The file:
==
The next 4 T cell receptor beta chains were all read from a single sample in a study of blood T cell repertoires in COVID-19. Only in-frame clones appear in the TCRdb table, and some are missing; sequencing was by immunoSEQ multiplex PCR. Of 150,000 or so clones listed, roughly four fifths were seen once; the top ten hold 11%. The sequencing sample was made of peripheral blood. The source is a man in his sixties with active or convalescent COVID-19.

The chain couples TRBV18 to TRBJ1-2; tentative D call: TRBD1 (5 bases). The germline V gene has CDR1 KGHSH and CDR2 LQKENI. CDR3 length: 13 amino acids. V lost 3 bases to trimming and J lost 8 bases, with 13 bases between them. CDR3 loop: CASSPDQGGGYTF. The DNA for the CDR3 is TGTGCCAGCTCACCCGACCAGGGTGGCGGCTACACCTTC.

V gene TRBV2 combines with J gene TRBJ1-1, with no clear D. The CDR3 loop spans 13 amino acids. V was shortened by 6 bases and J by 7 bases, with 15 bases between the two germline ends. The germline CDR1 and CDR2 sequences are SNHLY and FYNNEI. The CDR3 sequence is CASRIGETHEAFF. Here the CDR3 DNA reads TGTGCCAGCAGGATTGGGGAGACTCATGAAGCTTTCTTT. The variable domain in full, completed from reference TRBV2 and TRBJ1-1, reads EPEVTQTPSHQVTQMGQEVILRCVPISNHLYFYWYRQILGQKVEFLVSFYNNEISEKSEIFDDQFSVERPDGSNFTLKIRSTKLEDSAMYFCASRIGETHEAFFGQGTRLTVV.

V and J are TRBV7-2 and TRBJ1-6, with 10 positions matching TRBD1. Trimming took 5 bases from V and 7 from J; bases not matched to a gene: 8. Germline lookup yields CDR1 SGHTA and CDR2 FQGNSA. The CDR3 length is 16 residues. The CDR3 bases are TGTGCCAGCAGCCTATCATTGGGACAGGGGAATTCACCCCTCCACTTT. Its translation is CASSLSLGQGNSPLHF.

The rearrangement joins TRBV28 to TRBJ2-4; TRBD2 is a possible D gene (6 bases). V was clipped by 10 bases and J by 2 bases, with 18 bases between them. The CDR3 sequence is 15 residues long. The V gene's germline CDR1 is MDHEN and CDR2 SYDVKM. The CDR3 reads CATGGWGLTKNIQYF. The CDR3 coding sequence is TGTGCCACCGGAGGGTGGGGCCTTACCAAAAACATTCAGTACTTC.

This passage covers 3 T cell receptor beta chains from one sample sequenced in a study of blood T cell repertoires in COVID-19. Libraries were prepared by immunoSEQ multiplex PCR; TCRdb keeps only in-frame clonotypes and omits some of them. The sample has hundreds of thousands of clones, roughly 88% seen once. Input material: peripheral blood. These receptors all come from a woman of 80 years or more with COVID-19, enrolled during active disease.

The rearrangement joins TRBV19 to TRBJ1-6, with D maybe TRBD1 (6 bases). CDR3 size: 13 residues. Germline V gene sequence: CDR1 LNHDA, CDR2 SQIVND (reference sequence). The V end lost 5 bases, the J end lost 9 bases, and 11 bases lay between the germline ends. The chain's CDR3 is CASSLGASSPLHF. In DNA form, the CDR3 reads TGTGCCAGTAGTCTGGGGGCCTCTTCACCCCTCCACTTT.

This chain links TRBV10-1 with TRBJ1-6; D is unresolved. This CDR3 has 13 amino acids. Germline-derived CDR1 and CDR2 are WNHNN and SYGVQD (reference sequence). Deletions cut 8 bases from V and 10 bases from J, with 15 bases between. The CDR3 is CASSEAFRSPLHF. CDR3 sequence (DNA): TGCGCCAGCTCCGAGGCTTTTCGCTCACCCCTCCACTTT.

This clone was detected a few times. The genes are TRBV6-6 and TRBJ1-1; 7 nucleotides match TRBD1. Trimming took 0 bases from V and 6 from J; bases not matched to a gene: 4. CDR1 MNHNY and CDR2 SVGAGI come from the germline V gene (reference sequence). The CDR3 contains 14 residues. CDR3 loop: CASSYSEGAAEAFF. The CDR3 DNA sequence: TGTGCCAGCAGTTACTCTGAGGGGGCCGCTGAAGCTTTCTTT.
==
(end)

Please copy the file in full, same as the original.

The next 4 T cell receptor beta chains were all read from a single sample in a study of blood T cell repertoires in COVID-19. Only in-frame clones appear in the TCRdb table, and some are missing; sequencing was by immunoSEQ multiplex PCR. Of 150,000 or so clones listed, roughly four fifths were seen once; the top ten hold 11%. The sequencing sample was made of peripheral blood. The source is a man in his sixties with active or convalescent COVID-19.

The chain couples TRBV18 to TRBJ1-2; tentative D call: TRBD1 (5 bases). The germline V gene has CDR1 KGHSH and CDR2 LQKENI. CDR3 length: 13 amino acids. V lost 3 bases to trimming and J lost 8 bases, with 13 bases between them. CDR3 loop: CASSPDQGGGYTF. The DNA for the CDR3 is TGTGCCAGCTCACCCGACCAGGGTGGCGGCTACACCTTC.

V gene TRBV2 combines with J gene TRBJ1-1, with no clear D. The CDR3 loop spans 13 amino acids. V was shortened by 6 bases and J by 7 bases, with 15 bases between the two germline ends. The germline CDR1 and CDR2 sequences are SNHLY and FYNNEI. The CDR3 sequence is CASRIGETHEAFF. Here the CDR3 DNA reads TGTGCCAGCAGGATTGGGGAGACTCATGAAGCTTTCTTT. The variable domain in full, completed from reference TRBV2 and TRBJ1-1, reads EPEVTQTPSHQVTQMGQEVILRCVPISNHLYFYWYRQILGQKVEFLVSFYNNEISEKSEIFDDQFSVERPDGSNFTLKIRSTKLEDSAMYFCASRIGETHEAFFGQGTRLTVV.

V and J are TRBV7-2 and TRBJ1-6, with 10 positions matching TRBD1. Trimming took 5 bases from V and 7 from J; bases not matched to a gene: 8. Germline lookup yields CDR1 SGHTA and CDR2 FQGNSA. The CDR3 length is 16 residues. The CDR3 bases are TGTGCCAGCAGCCTATCATTGGGACAGGGGAATTCACCCCTCCACTTT. Its translation is CASSLSLGQGNSPLHF.

The rearrangement joins TRBV28 to TRBJ2-4; TRBD2 is a possible D gene (6 bases). V was clipped by 10 bases and J by 2 bases, with 18 bases between them. The CDR3 sequence is 15 residues long. The V gene's germline CDR1 is MDHEN and CDR2 SYDVKM. The CDR3 reads CATGGWGLTKNIQYF. The CDR3 coding sequence is TGTGCCACCGGAGGGTGGGGCCTTACCAAAAACATTCAGTACTTC.

This passage covers 3 T cell receptor beta chains from one sample sequenced in a study of blood T cell repertoires in COVID-19. Libraries were prepared by immunoSEQ multiplex PCR; TCRdb keeps only in-frame clonotypes and omits some of them. The sample has hundreds of thousands of clones, roughly 88% seen once. Input material: peripheral blood. These receptors all come from a woman of 80 years or more with COVID-19, enrolled during active disease.

The rearrangement joins TRBV19 to TRBJ1-6, with D maybe TRBD1 (6 bases). CDR3 size: 13 residues. Germline V gene sequence: CDR1 LNHDA, CDR2 SQIVND (reference sequence). The V end lost 5 bases, the J end lost 9 bases, and 11 bases lay between the germline ends. The chain's CDR3 is CASSLGASSPLHF. In DNA form, the CDR3 reads TGTGCCAGTAGTCTGGGGGCCTCTTCACCCCTCCACTTT.

This chain links TRBV10-1 with TRBJ1-6; D is unresolved. This CDR3 has 13 amino acids. Germline-derived CDR1 and CDR2 are WNHNN and SYGVQD (reference sequence). Deletions cut 8 bases from V and 10 bases from J, with 15 bases between. The CDR3 is CASSEAFRSPLHF. CDR3 sequence (DNA): TGCGCCAGCTCCGAGGCTTTTCGCTCACCCCTCCACTTT.

This clone was detected a few times. The genes are TRBV6-6 and TRBJ1-1; 7 nucleotides match TRBD1. Trimming took 0 bases from V and 6 from J; bases not matched to a gene: 4. CDR1 MNHNY and CDR2 SVGAGI come from the germline V gene (reference sequence). The CDR3 contains 14 residues. CDR3 loop: CASSYSEGAAEAFF. The CDR3 DNA sequence: TGTGCCAGCAGTTACTCTGAGGGGGCCGCTGAAGCTTTCTTT.